• Edlund, SLU, Department of Forest Products and Markets, P.O. Box 7060, SE-750 07 Uppsala, Sweden E-mail: (email)
  • Warensjö, SLU, Department of Forest Products and Markets, P.O. Box 7060, SE-750 07 Uppsala, Sweden E-mail:
article id 424, category Research article
Mats Warensjö, Göran Rune. (2004). Stem straightness and compression wood in a 22-year-old stand of container-grown Scots pine trees. Silva Fennica vol. 38 no. 2 article id 424.
Keywords: Pinus sylvestris; stem form; eccentricity; reaction wood
Abstract | View details | Full text in PDF | Author Info
The distribution of compression wood in relation to eccentric growth and development of stem straightness was studied in a 22-year-old Scots pine (Pinus sylvestris L.) stand in central Sweden that was established with container-grown seedlings. Stem straightness was measured on the same 440 trees in 1986 and 1997. The number of stems with straight base sections increased from 60% in 1986 to 89% in 1997. Measurements of 72 sample trees in 2001 showed that 96% of the trees had developed straight stem bases. External geometry data of the logs was obtained with a Rema 3D log scanner. A sub-sample of 16 trees was randomly selected for analysis of compression wood distribution and eccentricity measurements. From each tree, 11 discs were cut at every 60 cm along the stem. All discs, except one, contained compression wood. Compression wood and pith eccentricity was most pronounced near the stem base but not significantly correlated to basal sweep. Severe compression wood content was correlated to pith eccentricity and bow height. In general, correlations were better for the basal sections of the logs. Even though most trees were straight, they contained large amounts of compression wood. It is evident that eccentric growth and compression wood formation play major roles in the development of stem straightness. In several stems, a spiral compression wood distribution pattern was found. Reasons for this are discussed.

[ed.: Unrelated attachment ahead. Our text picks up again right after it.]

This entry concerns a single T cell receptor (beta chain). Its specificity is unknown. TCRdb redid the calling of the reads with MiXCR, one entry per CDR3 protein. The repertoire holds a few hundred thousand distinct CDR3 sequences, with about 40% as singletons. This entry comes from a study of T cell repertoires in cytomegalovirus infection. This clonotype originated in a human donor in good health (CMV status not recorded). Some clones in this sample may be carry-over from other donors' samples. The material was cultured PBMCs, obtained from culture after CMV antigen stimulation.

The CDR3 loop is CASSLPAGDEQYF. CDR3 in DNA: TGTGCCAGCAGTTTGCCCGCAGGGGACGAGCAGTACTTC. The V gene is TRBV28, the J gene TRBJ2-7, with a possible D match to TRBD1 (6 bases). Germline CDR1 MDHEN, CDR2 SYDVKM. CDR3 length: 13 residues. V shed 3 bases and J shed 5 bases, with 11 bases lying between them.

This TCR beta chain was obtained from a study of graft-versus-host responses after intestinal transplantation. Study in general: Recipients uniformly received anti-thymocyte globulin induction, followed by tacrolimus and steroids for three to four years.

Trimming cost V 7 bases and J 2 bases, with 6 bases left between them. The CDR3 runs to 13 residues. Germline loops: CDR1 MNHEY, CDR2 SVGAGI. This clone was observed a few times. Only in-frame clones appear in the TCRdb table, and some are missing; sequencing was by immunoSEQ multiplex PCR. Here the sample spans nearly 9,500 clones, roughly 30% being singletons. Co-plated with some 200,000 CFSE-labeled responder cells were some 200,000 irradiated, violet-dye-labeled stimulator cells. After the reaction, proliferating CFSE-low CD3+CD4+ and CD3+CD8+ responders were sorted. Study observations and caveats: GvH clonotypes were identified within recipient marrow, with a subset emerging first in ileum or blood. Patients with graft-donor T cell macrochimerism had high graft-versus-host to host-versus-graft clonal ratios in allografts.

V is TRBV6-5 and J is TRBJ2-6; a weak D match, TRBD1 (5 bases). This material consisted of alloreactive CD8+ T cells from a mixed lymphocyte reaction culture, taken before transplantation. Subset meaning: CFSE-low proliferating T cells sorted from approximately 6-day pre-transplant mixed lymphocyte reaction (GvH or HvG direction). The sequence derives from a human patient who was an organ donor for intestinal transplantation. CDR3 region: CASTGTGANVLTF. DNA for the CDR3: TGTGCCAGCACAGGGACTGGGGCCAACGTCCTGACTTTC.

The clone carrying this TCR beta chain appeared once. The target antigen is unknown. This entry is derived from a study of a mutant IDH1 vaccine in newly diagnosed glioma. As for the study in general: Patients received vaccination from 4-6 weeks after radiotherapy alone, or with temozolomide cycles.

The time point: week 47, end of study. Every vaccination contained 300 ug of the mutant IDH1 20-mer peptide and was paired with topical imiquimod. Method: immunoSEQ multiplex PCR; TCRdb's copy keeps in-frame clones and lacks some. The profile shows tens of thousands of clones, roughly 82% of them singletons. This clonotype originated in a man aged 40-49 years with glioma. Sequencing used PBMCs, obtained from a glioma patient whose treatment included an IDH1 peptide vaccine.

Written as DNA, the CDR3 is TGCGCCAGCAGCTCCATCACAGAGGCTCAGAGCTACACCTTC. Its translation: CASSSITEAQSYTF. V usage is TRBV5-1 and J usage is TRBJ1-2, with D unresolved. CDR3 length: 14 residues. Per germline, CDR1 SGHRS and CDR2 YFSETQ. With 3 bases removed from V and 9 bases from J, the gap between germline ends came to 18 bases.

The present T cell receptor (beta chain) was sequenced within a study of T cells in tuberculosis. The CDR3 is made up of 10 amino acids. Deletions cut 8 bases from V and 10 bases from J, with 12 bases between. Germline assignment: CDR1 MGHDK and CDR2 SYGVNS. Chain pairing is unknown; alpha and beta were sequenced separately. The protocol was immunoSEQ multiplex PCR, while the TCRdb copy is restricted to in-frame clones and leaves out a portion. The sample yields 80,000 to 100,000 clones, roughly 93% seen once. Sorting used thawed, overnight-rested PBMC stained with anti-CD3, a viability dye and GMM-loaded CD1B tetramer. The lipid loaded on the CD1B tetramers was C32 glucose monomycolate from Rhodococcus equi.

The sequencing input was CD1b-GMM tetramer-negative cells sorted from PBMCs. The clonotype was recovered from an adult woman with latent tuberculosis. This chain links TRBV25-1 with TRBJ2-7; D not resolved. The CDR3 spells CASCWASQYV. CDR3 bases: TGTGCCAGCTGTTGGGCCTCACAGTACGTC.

• Warensjö, Department of Forest Products and Markets, Swedish University of Agricultural Sciences, SE-901 83 Umeå, Sweden E-mail: (email)
  • Rune, Department of Forestry and Wood Technology, Dalarna University, SE-776 98 Garpenberg, Sweden E-mail: